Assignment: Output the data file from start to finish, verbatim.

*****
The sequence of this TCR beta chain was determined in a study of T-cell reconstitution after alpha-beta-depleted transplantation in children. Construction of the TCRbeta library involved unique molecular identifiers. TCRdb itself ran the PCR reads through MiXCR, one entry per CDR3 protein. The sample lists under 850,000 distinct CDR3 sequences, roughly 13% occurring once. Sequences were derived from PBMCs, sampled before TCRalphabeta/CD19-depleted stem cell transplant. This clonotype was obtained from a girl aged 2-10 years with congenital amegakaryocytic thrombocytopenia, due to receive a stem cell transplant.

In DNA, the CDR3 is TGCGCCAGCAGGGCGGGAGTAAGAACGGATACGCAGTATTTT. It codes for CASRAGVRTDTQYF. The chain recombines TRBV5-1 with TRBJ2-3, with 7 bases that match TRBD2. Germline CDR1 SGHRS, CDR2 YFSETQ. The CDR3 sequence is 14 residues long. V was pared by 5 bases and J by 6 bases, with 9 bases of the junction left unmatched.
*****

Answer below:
The sequence of this TCR beta chain was determined in a study of T-cell reconstitution after alpha-beta-depleted transplantation in children. Construction of the TCRbeta library involved unique molecular identifiers. TCRdb itself ran the PCR reads through MiXCR, one entry per CDR3 protein. The sample lists under 850,000 distinct CDR3 sequences, roughly 13% occurring once. Sequences were derived from PBMCs, sampled before TCRalphabeta/CD19-depleted stem cell transplant. This clonotype was obtained from a girl aged 2-10 years with congenital amegakaryocytic thrombocytopenia, due to receive a stem cell transplant.

In DNA, the CDR3 is TGCGCCAGCAGGGCGGGAGTAAGAACGGATACGCAGTATTTT. It codes for CASRAGVRTDTQYF. The chain recombines TRBV5-1 with TRBJ2-3, with 7 bases that match TRBD2. Germline CDR1 SGHRS, CDR2 YFSETQ. The CDR3 sequence is 14 residues long. V was pared by 5 bases and J by 6 bases, with 9 bases of the junction left unmatched.